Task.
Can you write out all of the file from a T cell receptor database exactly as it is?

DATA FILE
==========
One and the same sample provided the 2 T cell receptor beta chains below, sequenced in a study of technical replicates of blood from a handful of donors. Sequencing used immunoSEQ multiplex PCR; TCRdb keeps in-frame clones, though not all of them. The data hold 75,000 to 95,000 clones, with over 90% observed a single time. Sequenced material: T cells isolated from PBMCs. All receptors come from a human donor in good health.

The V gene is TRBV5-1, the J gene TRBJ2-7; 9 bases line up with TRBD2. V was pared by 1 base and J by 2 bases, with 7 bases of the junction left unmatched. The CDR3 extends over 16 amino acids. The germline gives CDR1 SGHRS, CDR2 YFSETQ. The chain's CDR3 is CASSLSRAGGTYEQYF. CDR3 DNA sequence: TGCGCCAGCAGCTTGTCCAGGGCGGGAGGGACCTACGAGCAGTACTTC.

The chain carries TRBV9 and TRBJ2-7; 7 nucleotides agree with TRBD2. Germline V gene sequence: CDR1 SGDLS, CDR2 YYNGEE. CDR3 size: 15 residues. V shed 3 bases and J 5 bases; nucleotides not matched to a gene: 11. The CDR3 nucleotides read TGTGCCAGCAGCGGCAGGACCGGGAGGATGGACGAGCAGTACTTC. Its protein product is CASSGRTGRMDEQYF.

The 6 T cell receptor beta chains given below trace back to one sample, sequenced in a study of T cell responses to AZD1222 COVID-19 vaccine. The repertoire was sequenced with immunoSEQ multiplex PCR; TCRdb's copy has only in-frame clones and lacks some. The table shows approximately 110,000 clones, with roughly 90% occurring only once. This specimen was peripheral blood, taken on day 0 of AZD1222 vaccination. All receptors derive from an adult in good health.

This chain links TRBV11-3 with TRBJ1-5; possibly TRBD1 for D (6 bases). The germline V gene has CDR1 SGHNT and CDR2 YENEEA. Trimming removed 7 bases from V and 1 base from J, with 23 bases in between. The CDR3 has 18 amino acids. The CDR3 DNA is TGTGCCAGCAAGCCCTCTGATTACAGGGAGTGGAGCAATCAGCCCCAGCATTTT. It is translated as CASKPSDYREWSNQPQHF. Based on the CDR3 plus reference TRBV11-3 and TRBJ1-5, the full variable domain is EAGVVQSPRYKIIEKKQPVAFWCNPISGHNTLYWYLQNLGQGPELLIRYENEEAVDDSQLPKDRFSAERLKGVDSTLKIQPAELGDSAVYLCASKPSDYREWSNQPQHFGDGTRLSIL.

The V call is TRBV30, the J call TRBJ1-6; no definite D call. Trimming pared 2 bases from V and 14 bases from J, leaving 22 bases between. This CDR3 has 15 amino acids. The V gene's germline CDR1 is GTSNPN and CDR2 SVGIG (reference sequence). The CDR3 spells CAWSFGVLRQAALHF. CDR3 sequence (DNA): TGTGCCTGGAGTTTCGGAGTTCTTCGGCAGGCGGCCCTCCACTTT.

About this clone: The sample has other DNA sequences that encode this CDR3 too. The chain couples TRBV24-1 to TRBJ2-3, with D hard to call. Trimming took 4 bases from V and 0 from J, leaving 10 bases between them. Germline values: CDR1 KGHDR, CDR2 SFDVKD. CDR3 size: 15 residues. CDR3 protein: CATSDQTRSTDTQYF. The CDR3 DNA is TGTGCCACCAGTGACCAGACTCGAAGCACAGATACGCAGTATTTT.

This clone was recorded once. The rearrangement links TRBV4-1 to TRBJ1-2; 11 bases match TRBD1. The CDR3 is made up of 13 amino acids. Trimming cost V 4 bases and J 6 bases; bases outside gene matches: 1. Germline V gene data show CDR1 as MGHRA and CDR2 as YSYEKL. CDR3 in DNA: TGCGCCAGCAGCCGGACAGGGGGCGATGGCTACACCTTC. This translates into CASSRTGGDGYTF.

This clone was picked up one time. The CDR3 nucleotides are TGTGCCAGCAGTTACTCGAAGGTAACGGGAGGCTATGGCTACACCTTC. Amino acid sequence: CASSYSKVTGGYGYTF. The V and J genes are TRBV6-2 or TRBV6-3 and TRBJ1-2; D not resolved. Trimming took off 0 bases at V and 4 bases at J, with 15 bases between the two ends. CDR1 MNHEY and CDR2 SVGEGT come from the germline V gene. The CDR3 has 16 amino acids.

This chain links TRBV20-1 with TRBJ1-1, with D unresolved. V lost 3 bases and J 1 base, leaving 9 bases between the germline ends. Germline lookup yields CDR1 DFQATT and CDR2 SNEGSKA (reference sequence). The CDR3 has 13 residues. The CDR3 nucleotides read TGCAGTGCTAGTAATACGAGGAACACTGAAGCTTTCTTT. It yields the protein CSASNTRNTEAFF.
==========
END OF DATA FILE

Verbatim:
One and the same sample provided the 2 T cell receptor beta chains below, sequenced in a study of technical replicates of blood from a handful of donors. Sequencing used immunoSEQ multiplex PCR; TCRdb keeps in-frame clones, though not all of them. The data hold 75,000 to 95,000 clones, with over 90% observed a single time. Sequenced material: T cells isolated from PBMCs. All receptors come from a human donor in good health.

The V gene is TRBV5-1, the J gene TRBJ2-7; 9 bases line up with TRBD2. V was pared by 1 base and J by 2 bases, with 7 bases of the junction left unmatched. The CDR3 extends over 16 amino acids. The germline gives CDR1 SGHRS, CDR2 YFSETQ. The chain's CDR3 is CASSLSRAGGTYEQYF. CDR3 DNA sequence: TGCGCCAGCAGCTTGTCCAGGGCGGGAGGGACCTACGAGCAGTACTTC.

The chain carries TRBV9 and TRBJ2-7; 7 nucleotides agree with TRBD2. Germline V gene sequence: CDR1 SGDLS, CDR2 YYNGEE. CDR3 size: 15 residues. V shed 3 bases and J 5 bases; nucleotides not matched to a gene: 11. The CDR3 nucleotides read TGTGCCAGCAGCGGCAGGACCGGGAGGATGGACGAGCAGTACTTC. Its protein product is CASSGRTGRMDEQYF.

The 6 T cell receptor beta chains given below trace back to one sample, sequenced in a study of T cell responses to AZD1222 COVID-19 vaccine. The repertoire was sequenced with immunoSEQ multiplex PCR; TCRdb's copy has only in-frame clones and lacks some. The table shows approximately 110,000 clones, with roughly 90% occurring only once. This specimen was peripheral blood, taken on day 0 of AZD1222 vaccination. All receptors derive from an adult in good health.

This chain links TRBV11-3 with TRBJ1-5; possibly TRBD1 for D (6 bases). The germline V gene has CDR1 SGHNT and CDR2 YENEEA. Trimming removed 7 bases from V and 1 base from J, with 23 bases in between. The CDR3 has 18 amino acids. The CDR3 DNA is TGTGCCAGCAAGCCCTCTGATTACAGGGAGTGGAGCAATCAGCCCCAGCATTTT. It is translated as CASKPSDYREWSNQPQHF. Based on the CDR3 plus reference TRBV11-3 and TRBJ1-5, the full variable domain is EAGVVQSPRYKIIEKKQPVAFWCNPISGHNTLYWYLQNLGQGPELLIRYENEEAVDDSQLPKDRFSAERLKGVDSTLKIQPAELGDSAVYLCASKPSDYREWSNQPQHFGDGTRLSIL.

The V call is TRBV30, the J call TRBJ1-6; no definite D call. Trimming pared 2 bases from V and 14 bases from J, leaving 22 bases between. This CDR3 has 15 amino acids. The V gene's germline CDR1 is GTSNPN and CDR2 SVGIG (reference sequence). The CDR3 spells CAWSFGVLRQAALHF. CDR3 sequence (DNA): TGTGCCTGGAGTTTCGGAGTTCTTCGGCAGGCGGCCCTCCACTTT.

About this clone: The sample has other DNA sequences that encode this CDR3 too. The chain couples TRBV24-1 to TRBJ2-3, with D hard to call. Trimming took 4 bases from V and 0 from J, leaving 10 bases between them. Germline values: CDR1 KGHDR, CDR2 SFDVKD. CDR3 size: 15 residues. CDR3 protein: CATSDQTRSTDTQYF. The CDR3 DNA is TGTGCCACCAGTGACCAGACTCGAAGCACAGATACGCAGTATTTT.

This clone was recorded once. The rearrangement links TRBV4-1 to TRBJ1-2; 11 bases match TRBD1. The CDR3 is made up of 13 amino acids. Trimming cost V 4 bases and J 6 bases; bases outside gene matches: 1. Germline V gene data show CDR1 as MGHRA and CDR2 as YSYEKL. CDR3 in DNA: TGCGCCAGCAGCCGGACAGGGGGCGATGGCTACACCTTC. This translates into CASSRTGGDGYTF.

This clone was picked up one time. The CDR3 nucleotides are TGTGCCAGCAGTTACTCGAAGGTAACGGGAGGCTATGGCTACACCTTC. Amino acid sequence: CASSYSKVTGGYGYTF. The V and J genes are TRBV6-2 or TRBV6-3 and TRBJ1-2; D not resolved. Trimming took off 0 bases at V and 4 bases at J, with 15 bases between the two ends. CDR1 MNHEY and CDR2 SVGEGT come from the germline V gene. The CDR3 has 16 amino acids.

This chain links TRBV20-1 with TRBJ1-1, with D unresolved. V lost 3 bases and J 1 base, leaving 9 bases between the germline ends. Germline lookup yields CDR1 DFQATT and CDR2 SNEGSKA (reference sequence). The CDR3 has 13 residues. The CDR3 nucleotides read TGCAGTGCTAGTAATACGAGGAACACTGAAGCTTTCTTT. It yields the protein CSASNTRNTEAFF.